Planet Pit (Deluxe Version)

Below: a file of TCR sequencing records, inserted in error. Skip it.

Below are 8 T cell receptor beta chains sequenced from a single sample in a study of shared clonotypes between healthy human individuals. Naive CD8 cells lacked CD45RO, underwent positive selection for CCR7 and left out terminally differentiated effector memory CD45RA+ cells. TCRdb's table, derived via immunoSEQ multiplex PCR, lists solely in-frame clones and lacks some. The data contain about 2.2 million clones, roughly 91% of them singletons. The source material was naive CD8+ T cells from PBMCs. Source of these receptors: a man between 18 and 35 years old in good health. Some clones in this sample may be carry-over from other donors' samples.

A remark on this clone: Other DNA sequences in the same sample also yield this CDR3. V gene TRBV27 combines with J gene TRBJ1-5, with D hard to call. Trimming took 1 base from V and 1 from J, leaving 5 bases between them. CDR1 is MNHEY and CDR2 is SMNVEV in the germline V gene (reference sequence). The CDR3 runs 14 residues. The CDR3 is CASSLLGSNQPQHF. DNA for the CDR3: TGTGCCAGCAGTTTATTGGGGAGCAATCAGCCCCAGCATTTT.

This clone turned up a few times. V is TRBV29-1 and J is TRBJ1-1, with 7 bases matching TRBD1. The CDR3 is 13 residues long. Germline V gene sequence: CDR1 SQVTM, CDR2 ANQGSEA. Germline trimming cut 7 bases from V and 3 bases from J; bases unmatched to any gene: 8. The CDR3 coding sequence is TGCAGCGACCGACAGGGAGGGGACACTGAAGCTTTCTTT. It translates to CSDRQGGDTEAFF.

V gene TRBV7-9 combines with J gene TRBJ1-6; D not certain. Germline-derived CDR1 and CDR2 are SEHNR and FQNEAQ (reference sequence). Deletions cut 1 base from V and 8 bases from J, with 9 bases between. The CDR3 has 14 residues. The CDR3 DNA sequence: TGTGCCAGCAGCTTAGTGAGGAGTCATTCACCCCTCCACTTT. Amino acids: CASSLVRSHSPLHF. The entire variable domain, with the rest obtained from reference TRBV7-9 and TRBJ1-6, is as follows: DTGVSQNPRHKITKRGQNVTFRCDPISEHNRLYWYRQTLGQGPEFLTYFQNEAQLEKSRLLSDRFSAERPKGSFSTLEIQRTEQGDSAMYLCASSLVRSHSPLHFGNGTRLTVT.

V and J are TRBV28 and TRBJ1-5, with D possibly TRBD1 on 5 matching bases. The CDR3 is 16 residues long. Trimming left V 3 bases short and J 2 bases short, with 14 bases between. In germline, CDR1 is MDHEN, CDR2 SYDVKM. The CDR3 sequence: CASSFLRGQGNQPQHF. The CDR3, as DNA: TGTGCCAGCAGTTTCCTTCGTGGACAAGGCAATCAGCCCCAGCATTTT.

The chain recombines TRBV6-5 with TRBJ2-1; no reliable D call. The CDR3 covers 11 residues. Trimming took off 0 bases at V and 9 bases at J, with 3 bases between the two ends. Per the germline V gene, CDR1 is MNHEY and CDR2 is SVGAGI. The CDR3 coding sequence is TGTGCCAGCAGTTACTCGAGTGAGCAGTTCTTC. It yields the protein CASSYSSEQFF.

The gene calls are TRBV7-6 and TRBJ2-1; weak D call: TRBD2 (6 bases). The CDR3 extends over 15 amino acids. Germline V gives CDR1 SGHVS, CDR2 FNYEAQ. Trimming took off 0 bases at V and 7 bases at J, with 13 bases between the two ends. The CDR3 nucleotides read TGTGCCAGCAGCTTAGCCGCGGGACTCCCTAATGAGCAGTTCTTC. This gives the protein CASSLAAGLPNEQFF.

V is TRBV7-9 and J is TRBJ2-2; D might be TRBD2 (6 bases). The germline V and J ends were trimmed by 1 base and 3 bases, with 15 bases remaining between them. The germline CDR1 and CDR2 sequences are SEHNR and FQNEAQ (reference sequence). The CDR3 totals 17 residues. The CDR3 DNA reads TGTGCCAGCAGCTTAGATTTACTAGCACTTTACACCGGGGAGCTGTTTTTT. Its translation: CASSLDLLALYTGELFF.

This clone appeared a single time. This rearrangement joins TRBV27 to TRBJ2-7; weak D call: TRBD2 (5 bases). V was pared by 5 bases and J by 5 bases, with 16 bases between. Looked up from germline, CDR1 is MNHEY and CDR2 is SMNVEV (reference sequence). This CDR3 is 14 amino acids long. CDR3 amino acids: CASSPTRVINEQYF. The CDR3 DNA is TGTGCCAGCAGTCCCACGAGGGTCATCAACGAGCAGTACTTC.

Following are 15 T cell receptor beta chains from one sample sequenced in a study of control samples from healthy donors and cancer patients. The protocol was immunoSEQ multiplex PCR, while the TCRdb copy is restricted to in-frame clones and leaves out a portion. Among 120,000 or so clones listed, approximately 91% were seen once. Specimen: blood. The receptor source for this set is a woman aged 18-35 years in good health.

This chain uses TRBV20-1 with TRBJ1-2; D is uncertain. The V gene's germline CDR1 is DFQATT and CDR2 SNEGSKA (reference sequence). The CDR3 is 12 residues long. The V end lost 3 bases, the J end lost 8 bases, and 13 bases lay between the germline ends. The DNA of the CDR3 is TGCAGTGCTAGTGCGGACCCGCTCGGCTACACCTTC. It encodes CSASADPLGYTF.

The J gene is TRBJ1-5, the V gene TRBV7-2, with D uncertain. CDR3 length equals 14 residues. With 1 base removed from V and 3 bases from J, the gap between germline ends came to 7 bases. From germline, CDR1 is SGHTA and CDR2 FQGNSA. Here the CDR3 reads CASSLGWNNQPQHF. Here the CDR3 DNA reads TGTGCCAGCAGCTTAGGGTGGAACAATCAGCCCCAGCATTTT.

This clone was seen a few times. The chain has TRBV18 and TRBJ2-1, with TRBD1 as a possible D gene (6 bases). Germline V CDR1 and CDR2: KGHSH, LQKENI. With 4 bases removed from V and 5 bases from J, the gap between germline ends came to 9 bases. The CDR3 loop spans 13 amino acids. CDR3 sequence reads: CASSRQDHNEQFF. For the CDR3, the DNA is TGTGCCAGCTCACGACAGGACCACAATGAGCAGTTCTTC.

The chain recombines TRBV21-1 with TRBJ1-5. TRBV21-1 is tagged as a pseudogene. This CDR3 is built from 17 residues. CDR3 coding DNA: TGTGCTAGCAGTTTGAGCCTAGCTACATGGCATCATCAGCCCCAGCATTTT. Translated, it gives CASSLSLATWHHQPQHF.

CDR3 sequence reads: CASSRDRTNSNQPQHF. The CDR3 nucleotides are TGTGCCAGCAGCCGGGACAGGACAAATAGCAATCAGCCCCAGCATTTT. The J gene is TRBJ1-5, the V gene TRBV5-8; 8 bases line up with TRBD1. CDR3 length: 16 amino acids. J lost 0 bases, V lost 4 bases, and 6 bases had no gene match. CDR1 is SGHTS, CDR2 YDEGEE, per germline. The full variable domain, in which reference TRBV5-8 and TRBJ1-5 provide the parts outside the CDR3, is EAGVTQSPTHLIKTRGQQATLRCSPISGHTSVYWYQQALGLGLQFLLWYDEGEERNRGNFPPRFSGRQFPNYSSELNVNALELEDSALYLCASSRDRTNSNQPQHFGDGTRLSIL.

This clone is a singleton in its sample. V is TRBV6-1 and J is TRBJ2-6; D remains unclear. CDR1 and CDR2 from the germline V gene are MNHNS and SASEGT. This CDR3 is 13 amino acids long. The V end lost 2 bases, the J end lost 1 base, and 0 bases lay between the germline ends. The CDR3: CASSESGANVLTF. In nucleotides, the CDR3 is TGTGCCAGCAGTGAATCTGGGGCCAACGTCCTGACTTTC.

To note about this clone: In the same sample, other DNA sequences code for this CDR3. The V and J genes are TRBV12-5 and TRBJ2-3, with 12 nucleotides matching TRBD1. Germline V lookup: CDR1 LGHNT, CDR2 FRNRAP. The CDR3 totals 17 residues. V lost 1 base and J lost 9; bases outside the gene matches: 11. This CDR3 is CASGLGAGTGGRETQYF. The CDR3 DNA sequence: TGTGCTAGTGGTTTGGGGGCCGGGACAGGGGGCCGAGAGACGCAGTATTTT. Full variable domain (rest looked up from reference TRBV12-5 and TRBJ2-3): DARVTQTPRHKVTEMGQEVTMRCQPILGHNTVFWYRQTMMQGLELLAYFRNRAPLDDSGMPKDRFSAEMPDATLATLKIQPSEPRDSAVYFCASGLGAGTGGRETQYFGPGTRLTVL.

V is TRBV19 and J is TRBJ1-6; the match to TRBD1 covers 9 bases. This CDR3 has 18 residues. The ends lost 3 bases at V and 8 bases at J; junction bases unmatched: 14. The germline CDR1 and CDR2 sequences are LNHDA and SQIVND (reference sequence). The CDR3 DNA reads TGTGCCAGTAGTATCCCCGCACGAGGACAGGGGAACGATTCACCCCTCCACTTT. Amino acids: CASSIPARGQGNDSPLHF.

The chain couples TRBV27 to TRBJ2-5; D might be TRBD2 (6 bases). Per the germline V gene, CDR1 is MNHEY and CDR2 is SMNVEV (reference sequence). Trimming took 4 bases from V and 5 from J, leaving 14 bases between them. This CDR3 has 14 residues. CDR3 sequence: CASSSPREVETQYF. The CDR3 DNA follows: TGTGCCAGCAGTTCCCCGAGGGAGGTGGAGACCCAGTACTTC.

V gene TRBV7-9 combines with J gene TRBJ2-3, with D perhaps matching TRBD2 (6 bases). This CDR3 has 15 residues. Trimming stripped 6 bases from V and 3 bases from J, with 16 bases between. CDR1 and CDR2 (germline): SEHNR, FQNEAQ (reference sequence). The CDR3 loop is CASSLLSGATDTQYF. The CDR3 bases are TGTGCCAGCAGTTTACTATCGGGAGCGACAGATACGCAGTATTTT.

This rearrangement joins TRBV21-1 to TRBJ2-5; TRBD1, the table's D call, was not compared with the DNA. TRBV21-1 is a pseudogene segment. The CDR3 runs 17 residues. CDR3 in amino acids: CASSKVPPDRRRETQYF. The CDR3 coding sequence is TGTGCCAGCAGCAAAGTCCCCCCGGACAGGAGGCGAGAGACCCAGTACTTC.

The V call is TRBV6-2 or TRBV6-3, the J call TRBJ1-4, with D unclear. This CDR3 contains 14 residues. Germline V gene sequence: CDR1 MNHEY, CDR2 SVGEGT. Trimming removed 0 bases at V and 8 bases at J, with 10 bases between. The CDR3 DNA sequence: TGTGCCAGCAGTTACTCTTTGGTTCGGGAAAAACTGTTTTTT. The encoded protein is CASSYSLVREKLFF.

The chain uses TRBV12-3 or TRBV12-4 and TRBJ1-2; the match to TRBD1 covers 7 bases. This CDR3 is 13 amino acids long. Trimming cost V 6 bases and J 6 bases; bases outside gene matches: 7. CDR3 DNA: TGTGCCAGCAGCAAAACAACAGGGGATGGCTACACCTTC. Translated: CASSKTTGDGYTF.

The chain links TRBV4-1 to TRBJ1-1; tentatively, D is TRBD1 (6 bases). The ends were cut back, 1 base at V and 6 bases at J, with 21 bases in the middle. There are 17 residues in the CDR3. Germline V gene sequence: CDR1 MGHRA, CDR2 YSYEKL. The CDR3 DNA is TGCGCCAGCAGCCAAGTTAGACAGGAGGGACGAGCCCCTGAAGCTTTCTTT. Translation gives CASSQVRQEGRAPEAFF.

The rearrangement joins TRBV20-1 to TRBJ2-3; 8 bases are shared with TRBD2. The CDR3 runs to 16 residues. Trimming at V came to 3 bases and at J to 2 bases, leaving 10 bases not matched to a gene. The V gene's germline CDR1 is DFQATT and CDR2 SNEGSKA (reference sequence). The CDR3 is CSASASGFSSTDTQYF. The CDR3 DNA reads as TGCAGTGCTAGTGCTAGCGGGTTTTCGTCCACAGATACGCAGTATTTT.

Riding high from the gangbuster success of his collaboration with Jennifer Lopez on Latin club hit “On The Floor,” Pitbull was poised to take the summer of 2011 by storm with his sixth studio album, Planet Pit. That prediction came true on the back of multiple hit singles, chief among them “Give Me Everything” alongside famed R&B singer Ne-Yo and producers Afrojack and Nayer. The enduring EDM favorite melded classic house keys with saturated synths and rousing, anthemic hooks that propelled it to the top of the charts. A master class in dance-music maximalism, Planet Pit features top production talent such as David Guetta, RedOne, Dr. Luke, and DJ Snake, who gleefully inject EDM bombast with throwback Miami bass, warbling electro synths, and cascading Caribbean percussion. Though global in scale, and even cementing Pitbull's glitzy alias as Mr. Worldwide on the opening track of the same name, the album is lovingly rooted in Miami's neon-lit, open-air nightclubs. On “Pause,” pounding circuit house meets deliciously percussive mambo, practically begging to be enjoyed dancing under the stars and with feet planted in the cool sand. Pitbull also enlisted T-Pain and Sean Paul for the calypso-hardstyle interpolation of “Shake Senora,” sampling Harry Belafonte's “Jump In the Line” and cranking up the BPMs on the laidback, family-friendly classic. For every banger contained within Planet Pit there's a knowing wink to other chart-topping successes of the EDM era. The stripped-down, inspirational hip-hop of “Castle Made of Sand” with rapper Jamie Drastik and Destiny's Child alum Kelly Rowland is a kindred spirit of Eminem and Rihanna's “Love the Way You Lie.” Marc Anthony's soaring, feel-good chorus on “Rain Over Me” not only harkened to his Latin freestyle collabs with Masters At Work in the early ‘90s but could also be an analog for Don Omar's crowd-pleaser “Danza Kuduro.” Most of all, the album's unabashed dance-floor ambitions helped sell reticent American audiences on big-beat club music once considered too European. Planet Pit shattered that paradigm with cheeky humor and undeniable songcraft, proving that nightlife euphoria is not bound by geography.